Section 2.4 of draft-ietf-problem-statement-00.txt

Keith Moore moore at
Fri Feb 28 18:36:11 CET 2003

> >The above phrase is a judgement call by saying "too few".
> Absolutely. It is the judgement of many folks that the limited number 
> of people in power is a root cause of the problems we are seeing. I 
> think this is a fair characterization of that view. 

change 'judgement' to 'belief' and I'd probably agree with you.
however I do not think it's reasonable for this document to claim,
without examination or support, that this 'belief' has any validity.

> >     Authority in the IETF is explicitly concentrated in the hands
> >     of the Internet Engineering Steering Group (IESG) rather
> >     than being delegated.
> That's not a problem statement. Lots of organizations are 
> successfully run without delegation of power. The problem (as some 
> people see it) is that there isn't enough delegation here, i.e., 
> there are too few people doing the work and holding the power.

as you indicate, this is a belief, not an observation.  I think we would do
well to separate observations from beliefs. 

> >     Although the appeal process has been exercised a number of
> >     times, there has never been a member recall, so in practice
> >     Area Directors are rarely sanctioned.
> Again, that's not a problem statement. The problem is insufficient 
> accountability. 

another belief.  is there any evidence of this?  for that matter, is there any
reason to believe that increasing the accountability of ADs is going to
improve the quality of either WG or IETF output?

> I think trying to find "objective evidence" is quickly going to get 
> into serious finger pointing. I think it should suffice that there 
> are a bunch of people who have a reasonable amount of anecdotal 
> evidence.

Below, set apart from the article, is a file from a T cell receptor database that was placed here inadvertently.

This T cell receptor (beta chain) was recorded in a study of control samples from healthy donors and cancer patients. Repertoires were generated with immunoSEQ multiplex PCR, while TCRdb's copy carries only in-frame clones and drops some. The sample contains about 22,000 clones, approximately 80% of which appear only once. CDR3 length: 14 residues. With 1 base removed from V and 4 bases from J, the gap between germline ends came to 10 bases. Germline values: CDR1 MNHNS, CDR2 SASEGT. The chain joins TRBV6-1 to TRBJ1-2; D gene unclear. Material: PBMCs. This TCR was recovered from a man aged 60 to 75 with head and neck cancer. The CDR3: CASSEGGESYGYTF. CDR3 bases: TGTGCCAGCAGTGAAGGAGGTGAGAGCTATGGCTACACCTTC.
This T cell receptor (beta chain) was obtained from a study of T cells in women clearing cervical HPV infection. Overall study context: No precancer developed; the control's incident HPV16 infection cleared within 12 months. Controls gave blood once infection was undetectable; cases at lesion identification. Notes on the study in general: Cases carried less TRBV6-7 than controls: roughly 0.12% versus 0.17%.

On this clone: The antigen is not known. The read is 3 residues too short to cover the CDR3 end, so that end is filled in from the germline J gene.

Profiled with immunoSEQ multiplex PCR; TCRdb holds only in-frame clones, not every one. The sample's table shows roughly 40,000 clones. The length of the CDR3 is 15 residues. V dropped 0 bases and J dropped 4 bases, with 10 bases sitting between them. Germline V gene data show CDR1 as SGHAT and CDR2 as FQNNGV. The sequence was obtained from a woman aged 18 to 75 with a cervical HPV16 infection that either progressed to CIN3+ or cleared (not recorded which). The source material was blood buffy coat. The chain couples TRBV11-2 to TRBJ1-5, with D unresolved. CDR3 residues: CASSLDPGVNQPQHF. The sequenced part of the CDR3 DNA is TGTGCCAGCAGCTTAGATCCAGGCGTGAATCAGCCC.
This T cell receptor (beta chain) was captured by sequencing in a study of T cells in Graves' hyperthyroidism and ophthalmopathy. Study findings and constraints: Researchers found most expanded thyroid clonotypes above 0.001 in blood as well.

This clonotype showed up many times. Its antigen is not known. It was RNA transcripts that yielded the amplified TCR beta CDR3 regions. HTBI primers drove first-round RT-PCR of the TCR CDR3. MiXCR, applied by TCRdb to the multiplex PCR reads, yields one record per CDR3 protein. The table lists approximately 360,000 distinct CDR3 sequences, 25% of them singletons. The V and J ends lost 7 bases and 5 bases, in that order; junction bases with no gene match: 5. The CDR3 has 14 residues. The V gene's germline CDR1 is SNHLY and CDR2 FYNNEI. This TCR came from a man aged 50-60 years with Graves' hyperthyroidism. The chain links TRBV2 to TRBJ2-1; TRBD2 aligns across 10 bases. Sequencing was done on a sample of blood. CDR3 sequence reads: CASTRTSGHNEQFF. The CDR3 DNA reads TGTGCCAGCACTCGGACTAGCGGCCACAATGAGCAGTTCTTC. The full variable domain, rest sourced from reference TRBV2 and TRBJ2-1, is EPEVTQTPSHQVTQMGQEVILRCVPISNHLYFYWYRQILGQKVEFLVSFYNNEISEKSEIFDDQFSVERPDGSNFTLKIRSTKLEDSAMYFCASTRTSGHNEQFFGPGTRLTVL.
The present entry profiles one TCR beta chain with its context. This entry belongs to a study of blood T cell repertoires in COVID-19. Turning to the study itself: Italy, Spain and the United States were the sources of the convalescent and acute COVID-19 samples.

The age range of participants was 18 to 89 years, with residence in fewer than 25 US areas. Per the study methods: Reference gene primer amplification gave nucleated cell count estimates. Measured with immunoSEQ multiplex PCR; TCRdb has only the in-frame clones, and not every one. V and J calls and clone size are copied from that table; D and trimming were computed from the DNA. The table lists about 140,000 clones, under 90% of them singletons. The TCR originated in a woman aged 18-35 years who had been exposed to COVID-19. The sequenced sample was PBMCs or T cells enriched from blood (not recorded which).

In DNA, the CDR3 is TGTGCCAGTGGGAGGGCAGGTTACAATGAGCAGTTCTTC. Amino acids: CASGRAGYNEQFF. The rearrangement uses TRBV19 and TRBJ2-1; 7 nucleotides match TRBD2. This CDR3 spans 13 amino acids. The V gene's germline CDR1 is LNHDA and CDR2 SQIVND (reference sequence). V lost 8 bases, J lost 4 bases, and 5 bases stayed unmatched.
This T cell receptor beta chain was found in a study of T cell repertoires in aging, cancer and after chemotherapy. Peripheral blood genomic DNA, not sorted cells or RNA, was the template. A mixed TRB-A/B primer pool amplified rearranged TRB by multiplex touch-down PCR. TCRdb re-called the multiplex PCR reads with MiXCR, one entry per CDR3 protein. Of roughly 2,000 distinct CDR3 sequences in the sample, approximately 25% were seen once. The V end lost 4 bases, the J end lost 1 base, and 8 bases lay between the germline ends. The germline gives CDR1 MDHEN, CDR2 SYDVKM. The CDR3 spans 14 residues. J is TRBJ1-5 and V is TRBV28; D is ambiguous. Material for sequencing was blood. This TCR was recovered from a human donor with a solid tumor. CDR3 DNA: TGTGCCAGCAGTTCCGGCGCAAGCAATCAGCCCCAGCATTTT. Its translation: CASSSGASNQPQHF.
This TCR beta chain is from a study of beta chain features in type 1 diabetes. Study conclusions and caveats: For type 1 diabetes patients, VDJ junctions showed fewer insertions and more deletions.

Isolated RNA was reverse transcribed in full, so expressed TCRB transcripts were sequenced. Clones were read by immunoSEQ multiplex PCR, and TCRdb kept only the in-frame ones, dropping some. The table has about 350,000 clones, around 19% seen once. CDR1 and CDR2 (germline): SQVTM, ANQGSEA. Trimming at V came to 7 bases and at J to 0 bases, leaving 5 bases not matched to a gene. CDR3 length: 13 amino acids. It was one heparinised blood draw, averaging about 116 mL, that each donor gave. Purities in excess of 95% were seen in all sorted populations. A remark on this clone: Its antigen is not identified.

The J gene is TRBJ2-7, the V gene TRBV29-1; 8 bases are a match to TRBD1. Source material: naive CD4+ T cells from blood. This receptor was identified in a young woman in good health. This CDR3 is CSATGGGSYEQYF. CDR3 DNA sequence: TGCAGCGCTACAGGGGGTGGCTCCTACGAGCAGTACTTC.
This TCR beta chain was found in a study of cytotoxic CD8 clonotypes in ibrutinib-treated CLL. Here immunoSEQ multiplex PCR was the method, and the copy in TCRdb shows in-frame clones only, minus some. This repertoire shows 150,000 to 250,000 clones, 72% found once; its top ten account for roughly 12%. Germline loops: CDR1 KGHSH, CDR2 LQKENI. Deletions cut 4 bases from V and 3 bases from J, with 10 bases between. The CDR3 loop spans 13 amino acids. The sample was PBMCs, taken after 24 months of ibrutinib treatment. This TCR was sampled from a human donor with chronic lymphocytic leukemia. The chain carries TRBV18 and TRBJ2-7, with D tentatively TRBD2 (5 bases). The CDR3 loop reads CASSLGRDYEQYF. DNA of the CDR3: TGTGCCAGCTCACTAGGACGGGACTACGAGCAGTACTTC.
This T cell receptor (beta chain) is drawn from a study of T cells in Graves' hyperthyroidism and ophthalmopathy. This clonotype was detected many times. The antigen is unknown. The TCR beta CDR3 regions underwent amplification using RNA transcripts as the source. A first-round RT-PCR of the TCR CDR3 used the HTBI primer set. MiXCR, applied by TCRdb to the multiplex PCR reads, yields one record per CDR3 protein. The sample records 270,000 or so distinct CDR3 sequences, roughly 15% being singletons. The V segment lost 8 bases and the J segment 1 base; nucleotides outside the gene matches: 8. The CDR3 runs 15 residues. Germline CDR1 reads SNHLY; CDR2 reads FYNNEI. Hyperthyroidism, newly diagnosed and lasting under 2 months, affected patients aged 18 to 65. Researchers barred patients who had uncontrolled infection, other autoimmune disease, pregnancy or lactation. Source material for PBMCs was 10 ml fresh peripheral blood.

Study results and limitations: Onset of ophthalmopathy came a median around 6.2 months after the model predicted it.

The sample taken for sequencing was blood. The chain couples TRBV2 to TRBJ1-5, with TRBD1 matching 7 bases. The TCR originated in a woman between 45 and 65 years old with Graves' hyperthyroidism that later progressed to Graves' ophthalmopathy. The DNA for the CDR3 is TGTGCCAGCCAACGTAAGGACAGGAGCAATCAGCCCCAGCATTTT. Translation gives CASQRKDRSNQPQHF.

I'm not sure what anecdotal evidence is, particularly when many people seem
to have difficultiy distinguishing between observations and beliefs. 
Especially when they're frustrated.  I agree with you that trying to find
objective evidence might be a rathole, but let's label beliefs as such and try
to remember that what is actually going on may be different, or at least more

Collecting the various beliefs and noting the contrasts between them might be
a useful exercise in itself.

> The *problem* (as some see it) is that the current process allows, 
> and has seen, long periods of good work by a WG come to an end with 
> one or two people stopping the work at the IESG level.

>From a different perspective, working groups often labor for a very long time
in nonproductive directions, producing specifications that obviously cause
problems or fail to meet essential criteria, and don't seem to be able to
accept outside input.  And then one or two people in IESG are all that keeps
IETF from blessing shoddy work. 

Even then, the work rarely gets 'stopped'.  In four years on IESG, I can't
recall a single instance where this happened.  (I can think of cases where the
work probably should have been stopped)

> Indefinitely delayed == blocked. If a document is simply temporarily 
> delayed for a short period of time, that's not a significant problem.

is there evidence of infinite delay?   the secretariat keeps stats on these
things.  several years ago we had problems with excessive delays; changes 
were then made to IESG's balloting to try to bound the amount of time that
documents could be delayed without providing feedback.  as far as I can tell
those changes were effective.

> The quality control issue is one aspect, and I agree is a different 
> thing. But this section is talking about documents being blocked 
> "without good reason being given".

which is blatently false.  ADs are not allowed to vote Discuss without
giving a reason.  of course there is the question of whether this is
a good reason, but that's what appeals are for.

> The point is that the current 
> system leaves open the possibility for abuse,

*any* system leaves open the possibility for abuse.  *any* system can be
manipulated.  no system can remove the need for sober judgement,
trust, and goodwill.

> I think it's a 
> problem enough that people perceive a problem and therefore have lost 
> faith in IESG practices.

it's a valid point that the 'perception' of a problem is harmful by itself.
we just need to be careful to distinguish perception/belief from things that
can be observed more objectively and reliably.


More information about the Problem-statement mailing list